What to wear in NOLA in winter?
January 15, 2017 5:06 PM   Subscribe

Hello! I will be visiting New Orleans in a week, and have never been. What should I plan to wear, both from a climate and a culture perspective?

The projected forecasts look pretty mild, at least by my Midwestern standards: mostly 70s during the day, rainy on and off. Does it get much colder at night? Does the humidity/rain tend to make it feel warmer, or cooler? Everyone I know who has visited has emphasized the insane heat, but they've also only been there in July/Aug.

Also, are there any cultural clothing norms I should know about? We don't anticipate doing too many fancy things (and kind of have that covered, if we do decide on a fancy meal), but I know different cities have overall formality/informality levels and we do plan to attend a lot of live music, obviously.

Thanks in advance!
posted by We put our faith in Blast Hardcheese to Clothing, Beauty, & Fashion (9 answers total) 3 users marked this as a favorite
 
As far as culture, this is a pretty laid back city. If you are primarily planning on seeing live music in the Marigny, for instance, casual is the norm.

The bigger issue is the weather. It should be mild here next week as you said, but I'd bring a few layers. The weather can change here quickly (it was in the 20s last weekend and back in the 70s this week). It can cool off slightly at night. The humidity typically amplifies the temperature - if it's cool it will feel damp and colder, if it's hot it turns things into a sauna.

Its looking like a pretty good week other than rain, so bring sunglasses and comfy shoes, and hopefully you can find a good balcony to have a drink on one afternoon. Feel free to PM me if you have any other questions.
posted by tryniti at 5:34 PM on January 15, 2017


I was there early December with 70s weather and drizzle/rain almost constantly. A sweater hoodie suited me fine for an outer layer (I'm from the northeast and couldn't get over not needing a coat in December.) It only rained hard enough to want a rain layer for a couple of hours.

Jeans and a casual top worked for daytime and darker jeans and a black top were as fancy as I got for a wide variety of neighborhoods/restaurants. At the more touristy places I almost felt TOO fancy with my cashmere and skinny denim and black leather boots. (Water-resistant flat ankle boots I could walk in for long periods were the most important thing.)

Enjoy! It's truly a great place and people go there to have fun and I found it a "come as you are" sort of vibe.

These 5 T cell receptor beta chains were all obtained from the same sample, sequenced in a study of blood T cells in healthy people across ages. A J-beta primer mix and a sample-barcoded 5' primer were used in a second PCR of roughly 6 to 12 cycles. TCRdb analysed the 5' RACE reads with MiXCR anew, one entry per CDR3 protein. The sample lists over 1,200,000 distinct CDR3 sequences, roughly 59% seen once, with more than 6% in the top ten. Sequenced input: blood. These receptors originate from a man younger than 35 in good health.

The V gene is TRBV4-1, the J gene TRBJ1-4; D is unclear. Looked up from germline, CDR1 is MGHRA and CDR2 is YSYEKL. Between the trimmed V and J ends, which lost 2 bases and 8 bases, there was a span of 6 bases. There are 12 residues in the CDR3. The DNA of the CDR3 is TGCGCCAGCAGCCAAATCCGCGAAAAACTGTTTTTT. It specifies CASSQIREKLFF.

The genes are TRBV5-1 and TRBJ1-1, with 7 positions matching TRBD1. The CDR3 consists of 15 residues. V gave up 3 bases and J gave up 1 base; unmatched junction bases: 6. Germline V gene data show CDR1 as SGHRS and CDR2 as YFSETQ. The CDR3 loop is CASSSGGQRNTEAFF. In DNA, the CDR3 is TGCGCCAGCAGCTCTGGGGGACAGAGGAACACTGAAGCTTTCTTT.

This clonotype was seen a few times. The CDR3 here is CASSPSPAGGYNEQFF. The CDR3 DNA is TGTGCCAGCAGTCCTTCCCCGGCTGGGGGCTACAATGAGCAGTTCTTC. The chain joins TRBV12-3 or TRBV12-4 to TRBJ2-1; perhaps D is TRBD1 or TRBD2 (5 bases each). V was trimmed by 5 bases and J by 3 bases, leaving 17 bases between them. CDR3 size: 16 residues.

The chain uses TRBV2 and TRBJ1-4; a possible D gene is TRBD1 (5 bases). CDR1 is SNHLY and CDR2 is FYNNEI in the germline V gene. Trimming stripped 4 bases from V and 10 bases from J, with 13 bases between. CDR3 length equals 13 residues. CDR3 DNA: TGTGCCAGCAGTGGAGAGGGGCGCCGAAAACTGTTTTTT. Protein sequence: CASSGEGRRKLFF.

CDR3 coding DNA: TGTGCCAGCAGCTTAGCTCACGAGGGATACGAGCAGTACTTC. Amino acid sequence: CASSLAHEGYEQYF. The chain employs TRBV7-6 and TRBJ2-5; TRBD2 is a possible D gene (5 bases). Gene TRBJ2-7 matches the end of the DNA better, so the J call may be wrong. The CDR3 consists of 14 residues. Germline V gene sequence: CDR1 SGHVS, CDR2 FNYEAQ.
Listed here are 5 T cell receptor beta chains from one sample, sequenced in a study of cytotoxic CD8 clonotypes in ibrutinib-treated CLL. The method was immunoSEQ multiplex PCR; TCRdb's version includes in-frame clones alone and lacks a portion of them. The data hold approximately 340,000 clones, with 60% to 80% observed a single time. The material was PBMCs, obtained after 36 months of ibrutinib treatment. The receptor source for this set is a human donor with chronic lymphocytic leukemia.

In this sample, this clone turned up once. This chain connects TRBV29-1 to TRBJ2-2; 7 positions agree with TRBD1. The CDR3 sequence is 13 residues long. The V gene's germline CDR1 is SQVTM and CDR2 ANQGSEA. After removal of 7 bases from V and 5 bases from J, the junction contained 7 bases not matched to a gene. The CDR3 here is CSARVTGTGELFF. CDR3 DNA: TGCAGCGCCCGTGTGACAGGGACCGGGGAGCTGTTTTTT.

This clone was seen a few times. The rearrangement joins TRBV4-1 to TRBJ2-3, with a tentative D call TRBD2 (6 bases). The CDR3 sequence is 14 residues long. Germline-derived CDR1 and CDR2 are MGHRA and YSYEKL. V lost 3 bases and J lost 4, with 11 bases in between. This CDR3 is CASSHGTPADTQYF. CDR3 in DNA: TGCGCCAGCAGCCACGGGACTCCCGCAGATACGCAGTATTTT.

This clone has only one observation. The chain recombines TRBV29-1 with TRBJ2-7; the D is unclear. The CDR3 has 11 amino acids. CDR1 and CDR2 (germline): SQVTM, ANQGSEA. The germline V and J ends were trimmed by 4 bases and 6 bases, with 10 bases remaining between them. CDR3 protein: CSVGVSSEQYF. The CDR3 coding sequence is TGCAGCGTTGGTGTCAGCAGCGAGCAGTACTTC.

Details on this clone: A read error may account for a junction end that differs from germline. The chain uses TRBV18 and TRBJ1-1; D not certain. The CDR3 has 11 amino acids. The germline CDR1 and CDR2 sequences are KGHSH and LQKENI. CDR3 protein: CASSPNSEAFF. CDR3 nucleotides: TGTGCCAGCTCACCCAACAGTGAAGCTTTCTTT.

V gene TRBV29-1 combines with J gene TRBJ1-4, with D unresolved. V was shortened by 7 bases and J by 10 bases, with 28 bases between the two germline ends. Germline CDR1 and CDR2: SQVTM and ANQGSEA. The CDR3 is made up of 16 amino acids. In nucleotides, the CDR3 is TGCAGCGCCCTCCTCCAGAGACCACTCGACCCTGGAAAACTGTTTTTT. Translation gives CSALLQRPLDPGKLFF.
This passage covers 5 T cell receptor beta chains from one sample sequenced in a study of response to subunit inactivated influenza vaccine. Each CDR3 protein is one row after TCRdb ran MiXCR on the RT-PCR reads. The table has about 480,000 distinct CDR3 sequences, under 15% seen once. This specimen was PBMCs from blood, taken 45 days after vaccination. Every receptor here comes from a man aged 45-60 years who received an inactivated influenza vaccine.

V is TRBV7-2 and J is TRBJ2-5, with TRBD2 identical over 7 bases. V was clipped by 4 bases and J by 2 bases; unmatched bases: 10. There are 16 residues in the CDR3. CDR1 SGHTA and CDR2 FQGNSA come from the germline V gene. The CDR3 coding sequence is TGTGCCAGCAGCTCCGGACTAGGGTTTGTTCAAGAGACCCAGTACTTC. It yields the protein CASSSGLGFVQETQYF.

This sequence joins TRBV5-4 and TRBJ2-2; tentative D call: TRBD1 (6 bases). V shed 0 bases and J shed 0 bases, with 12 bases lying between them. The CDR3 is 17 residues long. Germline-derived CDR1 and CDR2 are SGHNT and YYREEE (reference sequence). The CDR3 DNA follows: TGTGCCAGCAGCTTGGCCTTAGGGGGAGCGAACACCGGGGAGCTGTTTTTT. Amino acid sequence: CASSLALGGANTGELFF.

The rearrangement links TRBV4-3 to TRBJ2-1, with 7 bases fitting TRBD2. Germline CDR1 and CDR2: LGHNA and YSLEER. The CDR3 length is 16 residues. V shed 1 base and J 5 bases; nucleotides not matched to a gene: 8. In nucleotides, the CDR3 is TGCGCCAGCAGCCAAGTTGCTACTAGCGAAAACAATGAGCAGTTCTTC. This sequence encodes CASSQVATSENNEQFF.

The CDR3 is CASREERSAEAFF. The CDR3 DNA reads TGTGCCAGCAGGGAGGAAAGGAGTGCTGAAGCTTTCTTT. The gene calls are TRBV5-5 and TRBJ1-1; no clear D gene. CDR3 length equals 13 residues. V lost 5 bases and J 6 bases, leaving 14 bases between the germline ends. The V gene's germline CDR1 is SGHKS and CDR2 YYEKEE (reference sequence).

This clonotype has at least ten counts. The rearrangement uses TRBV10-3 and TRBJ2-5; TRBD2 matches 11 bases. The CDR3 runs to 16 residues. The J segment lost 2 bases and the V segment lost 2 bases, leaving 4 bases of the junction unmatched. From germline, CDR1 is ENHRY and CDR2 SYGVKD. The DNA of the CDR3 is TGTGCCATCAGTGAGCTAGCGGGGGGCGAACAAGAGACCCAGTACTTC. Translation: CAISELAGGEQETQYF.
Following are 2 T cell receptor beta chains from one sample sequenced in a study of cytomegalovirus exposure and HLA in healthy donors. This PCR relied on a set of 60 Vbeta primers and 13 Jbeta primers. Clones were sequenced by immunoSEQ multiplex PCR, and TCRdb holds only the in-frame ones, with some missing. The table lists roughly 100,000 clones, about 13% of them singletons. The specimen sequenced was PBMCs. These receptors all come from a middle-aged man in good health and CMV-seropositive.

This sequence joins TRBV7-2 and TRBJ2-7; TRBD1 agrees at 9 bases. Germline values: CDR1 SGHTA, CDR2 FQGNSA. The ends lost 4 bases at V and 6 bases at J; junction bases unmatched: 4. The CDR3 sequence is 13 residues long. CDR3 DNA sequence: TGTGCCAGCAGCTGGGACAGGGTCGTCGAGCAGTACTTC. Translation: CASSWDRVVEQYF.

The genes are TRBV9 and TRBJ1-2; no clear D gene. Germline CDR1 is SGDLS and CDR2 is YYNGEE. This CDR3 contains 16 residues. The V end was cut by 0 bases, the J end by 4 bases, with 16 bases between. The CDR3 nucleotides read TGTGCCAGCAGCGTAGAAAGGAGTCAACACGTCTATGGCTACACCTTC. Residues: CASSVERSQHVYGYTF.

posted by kapers at 5:35 PM on January 15, 2017


We're going in a couple weeks. When Washington Post food critic Tom Sietsema visited for his "best food cities" series, he wrote, underdressed novices to the spectacle are heard to say, “No one gave me the hat memo.” FWIW I'm planning to buy a hat there, because why not.
posted by fedward at 7:05 PM on January 15, 2017


I have been in NOLA between Christmas and New Year's twice now, and the way I'd summarize is that you need pants, but only an inside-wear jacket.

Comfy shoes, definitely. It's a city where you'll want to be able to stop and explore on a distracted whim, which is easiest when walking.
posted by batter_my_heart at 7:05 PM on January 15, 2017


As said above, New Orleans is very relaxed about dress codes outside of a handful of old school jacket required restaurants. You'll see dressed up and fashionable looking people and tourists in t-shirts and cargo shorts in the same restaurant for dinner. Same goes for seeing live music. The way all imaginable types of people can mix and have fun together here is one of my favorite things about New Orleans.
posted by MadamM at 8:53 PM on January 15, 2017


"Does the humidity/rain tend to make it feel warmer, or cooler?"

When it gets cold - which it probably will not do during your trip - the humidity makes it a truly miserable cold. I'd rather be in 15º temps up high in the mountains with dry clear air than in 40º wet soup here. It just penetrates all your clothing immediately. Various yankees have confirmed this sensation, saying that it feels colder down here than it does back home even when it's technically 20º warmer.

As for dress code: like several people above have stated, there ain't much of one. We cater to tourists and unless you're visiting one of the old guard restaurants you'll be fine in your shorts and flip-flops or whatever. Not to say you can't dress up - we appreciate some fancy - but you don't gotta.
posted by komara at 9:44 PM on January 15, 2017


I've only been to NOLA in autumn so I can't tell you much about clothes but....if you intend to visit Bourbon Street wear waterproof, closed shoes that you don't mind getting dirty. It's one of the dirtiest streets I've ever been on. Don't even get me started on the smell....
posted by dutchbint at 3:09 AM on January 16, 2017


I've been to New Orleans three times around New Years (about a week each time), and high temps during those times varied from upper 70s (shorts) to upper 50s (light jacket). Day-to-night temperature swings were probably a bit milder (not hugely so) than what I'm accustomed to in the Midwest. If the humidity affected my comfort within that temperature range, I didn't notice. If you think of it as comparable to mid-April in the Midwest* and bring appropriate wear for that range of possibilities, you should be fine.

*My reference point for "Midwest" is Indianapolis. If yours is, e.g., Duluth, adjust accordingly.
posted by DevilsAdvocate at 9:42 AM on January 16, 2017


Hah, well yes, my reference point is Chicago, so April means we cycle through all four seasons every 48 hours. Looks like I can plan for a little less variation than that! Thanks, everyone.
posted by We put our faith in Blast Hardcheese at 9:22 AM on January 18, 2017


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